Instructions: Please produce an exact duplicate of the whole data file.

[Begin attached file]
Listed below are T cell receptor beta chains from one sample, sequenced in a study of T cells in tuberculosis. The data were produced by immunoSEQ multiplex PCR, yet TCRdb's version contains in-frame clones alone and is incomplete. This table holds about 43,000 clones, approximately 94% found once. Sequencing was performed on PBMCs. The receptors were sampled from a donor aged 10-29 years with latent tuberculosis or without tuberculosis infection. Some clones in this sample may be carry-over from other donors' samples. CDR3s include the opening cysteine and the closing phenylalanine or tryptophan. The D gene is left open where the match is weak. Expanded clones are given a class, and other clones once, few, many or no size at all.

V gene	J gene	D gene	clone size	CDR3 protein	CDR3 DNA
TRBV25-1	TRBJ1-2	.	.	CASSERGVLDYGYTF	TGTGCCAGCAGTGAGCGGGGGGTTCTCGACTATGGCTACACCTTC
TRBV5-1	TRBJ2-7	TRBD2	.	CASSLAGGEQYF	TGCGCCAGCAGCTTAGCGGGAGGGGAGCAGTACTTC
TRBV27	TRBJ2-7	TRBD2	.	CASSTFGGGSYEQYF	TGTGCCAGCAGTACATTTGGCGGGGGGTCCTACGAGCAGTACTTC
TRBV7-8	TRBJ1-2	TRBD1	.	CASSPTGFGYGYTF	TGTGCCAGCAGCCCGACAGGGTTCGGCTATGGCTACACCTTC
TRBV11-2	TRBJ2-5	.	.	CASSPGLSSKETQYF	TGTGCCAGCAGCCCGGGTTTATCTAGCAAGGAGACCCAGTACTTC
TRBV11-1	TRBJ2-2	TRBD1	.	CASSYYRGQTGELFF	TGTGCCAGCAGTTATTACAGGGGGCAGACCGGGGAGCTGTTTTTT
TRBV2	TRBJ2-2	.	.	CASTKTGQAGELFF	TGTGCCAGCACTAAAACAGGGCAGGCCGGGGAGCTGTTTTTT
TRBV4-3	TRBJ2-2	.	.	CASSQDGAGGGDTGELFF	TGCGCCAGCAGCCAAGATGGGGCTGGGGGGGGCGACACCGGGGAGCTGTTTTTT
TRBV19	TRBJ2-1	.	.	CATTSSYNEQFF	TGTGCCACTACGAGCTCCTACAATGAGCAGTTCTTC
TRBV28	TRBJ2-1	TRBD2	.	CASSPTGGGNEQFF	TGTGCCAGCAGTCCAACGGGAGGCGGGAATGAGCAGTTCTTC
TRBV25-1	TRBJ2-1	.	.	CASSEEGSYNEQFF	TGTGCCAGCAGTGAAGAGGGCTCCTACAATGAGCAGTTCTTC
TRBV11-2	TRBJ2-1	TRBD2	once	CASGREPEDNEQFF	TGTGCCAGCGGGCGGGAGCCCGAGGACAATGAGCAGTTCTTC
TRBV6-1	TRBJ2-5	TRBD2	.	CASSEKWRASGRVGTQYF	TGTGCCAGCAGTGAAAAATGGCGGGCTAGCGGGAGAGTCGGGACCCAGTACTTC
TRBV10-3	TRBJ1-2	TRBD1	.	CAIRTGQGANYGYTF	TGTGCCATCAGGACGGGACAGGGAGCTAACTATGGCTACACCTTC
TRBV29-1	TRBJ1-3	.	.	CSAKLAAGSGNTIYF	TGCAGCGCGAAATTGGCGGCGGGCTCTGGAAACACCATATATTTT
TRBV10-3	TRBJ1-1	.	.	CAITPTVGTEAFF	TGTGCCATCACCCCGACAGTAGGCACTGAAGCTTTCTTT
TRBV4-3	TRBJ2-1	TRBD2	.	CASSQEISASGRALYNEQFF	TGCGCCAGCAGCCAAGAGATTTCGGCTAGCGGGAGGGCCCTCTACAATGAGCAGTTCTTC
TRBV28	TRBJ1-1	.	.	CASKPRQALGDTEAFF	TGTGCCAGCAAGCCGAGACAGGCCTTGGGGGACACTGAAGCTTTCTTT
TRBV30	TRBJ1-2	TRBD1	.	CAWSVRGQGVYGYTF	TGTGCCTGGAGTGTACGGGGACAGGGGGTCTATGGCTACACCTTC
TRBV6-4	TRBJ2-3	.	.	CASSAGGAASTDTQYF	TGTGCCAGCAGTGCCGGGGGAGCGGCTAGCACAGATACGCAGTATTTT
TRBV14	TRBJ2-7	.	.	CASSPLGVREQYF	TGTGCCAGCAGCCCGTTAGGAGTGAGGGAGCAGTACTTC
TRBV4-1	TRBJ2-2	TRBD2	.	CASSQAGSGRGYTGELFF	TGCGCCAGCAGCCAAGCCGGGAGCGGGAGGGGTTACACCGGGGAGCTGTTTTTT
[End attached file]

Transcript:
Listed below are T cell receptor beta chains from one sample, sequenced in a study of T cells in tuberculosis. The data were produced by immunoSEQ multiplex PCR, yet TCRdb's version contains in-frame clones alone and is incomplete. This table holds about 43,000 clones, approximately 94% found once. Sequencing was performed on PBMCs. The receptors were sampled from a donor aged 10-29 years with latent tuberculosis or without tuberculosis infection. Some clones in this sample may be carry-over from other donors' samples. CDR3s include the opening cysteine and the closing phenylalanine or tryptophan. The D gene is left open where the match is weak. Expanded clones are given a class, and other clones once, few, many or no size at all.

V gene	J gene	D gene	clone size	CDR3 protein	CDR3 DNA
TRBV25-1	TRBJ1-2	.	.	CASSERGVLDYGYTF	TGTGCCAGCAGTGAGCGGGGGGTTCTCGACTATGGCTACACCTTC
TRBV5-1	TRBJ2-7	TRBD2	.	CASSLAGGEQYF	TGCGCCAGCAGCTTAGCGGGAGGGGAGCAGTACTTC
TRBV27	TRBJ2-7	TRBD2	.	CASSTFGGGSYEQYF	TGTGCCAGCAGTACATTTGGCGGGGGGTCCTACGAGCAGTACTTC
TRBV7-8	TRBJ1-2	TRBD1	.	CASSPTGFGYGYTF	TGTGCCAGCAGCCCGACAGGGTTCGGCTATGGCTACACCTTC
TRBV11-2	TRBJ2-5	.	.	CASSPGLSSKETQYF	TGTGCCAGCAGCCCGGGTTTATCTAGCAAGGAGACCCAGTACTTC
TRBV11-1	TRBJ2-2	TRBD1	.	CASSYYRGQTGELFF	TGTGCCAGCAGTTATTACAGGGGGCAGACCGGGGAGCTGTTTTTT
TRBV2	TRBJ2-2	.	.	CASTKTGQAGELFF	TGTGCCAGCACTAAAACAGGGCAGGCCGGGGAGCTGTTTTTT
TRBV4-3	TRBJ2-2	.	.	CASSQDGAGGGDTGELFF	TGCGCCAGCAGCCAAGATGGGGCTGGGGGGGGCGACACCGGGGAGCTGTTTTTT
TRBV19	TRBJ2-1	.	.	CATTSSYNEQFF	TGTGCCACTACGAGCTCCTACAATGAGCAGTTCTTC
TRBV28	TRBJ2-1	TRBD2	.	CASSPTGGGNEQFF	TGTGCCAGCAGTCCAACGGGAGGCGGGAATGAGCAGTTCTTC
TRBV25-1	TRBJ2-1	.	.	CASSEEGSYNEQFF	TGTGCCAGCAGTGAAGAGGGCTCCTACAATGAGCAGTTCTTC
TRBV11-2	TRBJ2-1	TRBD2	once	CASGREPEDNEQFF	TGTGCCAGCGGGCGGGAGCCCGAGGACAATGAGCAGTTCTTC
TRBV6-1	TRBJ2-5	TRBD2	.	CASSEKWRASGRVGTQYF	TGTGCCAGCAGTGAAAAATGGCGGGCTAGCGGGAGAGTCGGGACCCAGTACTTC
TRBV10-3	TRBJ1-2	TRBD1	.	CAIRTGQGANYGYTF	TGTGCCATCAGGACGGGACAGGGAGCTAACTATGGCTACACCTTC
TRBV29-1	TRBJ1-3	.	.	CSAKLAAGSGNTIYF	TGCAGCGCGAAATTGGCGGCGGGCTCTGGAAACACCATATATTTT
TRBV10-3	TRBJ1-1	.	.	CAITPTVGTEAFF	TGTGCCATCACCCCGACAGTAGGCACTGAAGCTTTCTTT
TRBV4-3	TRBJ2-1	TRBD2	.	CASSQEISASGRALYNEQFF	TGCGCCAGCAGCCAAGAGATTTCGGCTAGCGGGAGGGCCCTCTACAATGAGCAGTTCTTC
TRBV28	TRBJ1-1	.	.	CASKPRQALGDTEAFF	TGTGCCAGCAAGCCGAGACAGGCCTTGGGGGACACTGAAGCTTTCTTT
TRBV30	TRBJ1-2	TRBD1	.	CAWSVRGQGVYGYTF	TGTGCCTGGAGTGTACGGGGACAGGGGGTCTATGGCTACACCTTC
TRBV6-4	TRBJ2-3	.	.	CASSAGGAASTDTQYF	TGTGCCAGCAGTGCCGGGGGAGCGGCTAGCACAGATACGCAGTATTTT
TRBV14	TRBJ2-7	.	.	CASSPLGVREQYF	TGTGCCAGCAGCCCGTTAGGAGTGAGGGAGCAGTACTTC
TRBV4-1	TRBJ2-2	TRBD2	.	CASSQAGSGRGYTGELFF	TGCGCCAGCAGCCAAGCCGGGAGCGGGAGGGGTTACACCGGGGAGCTGTTTTTT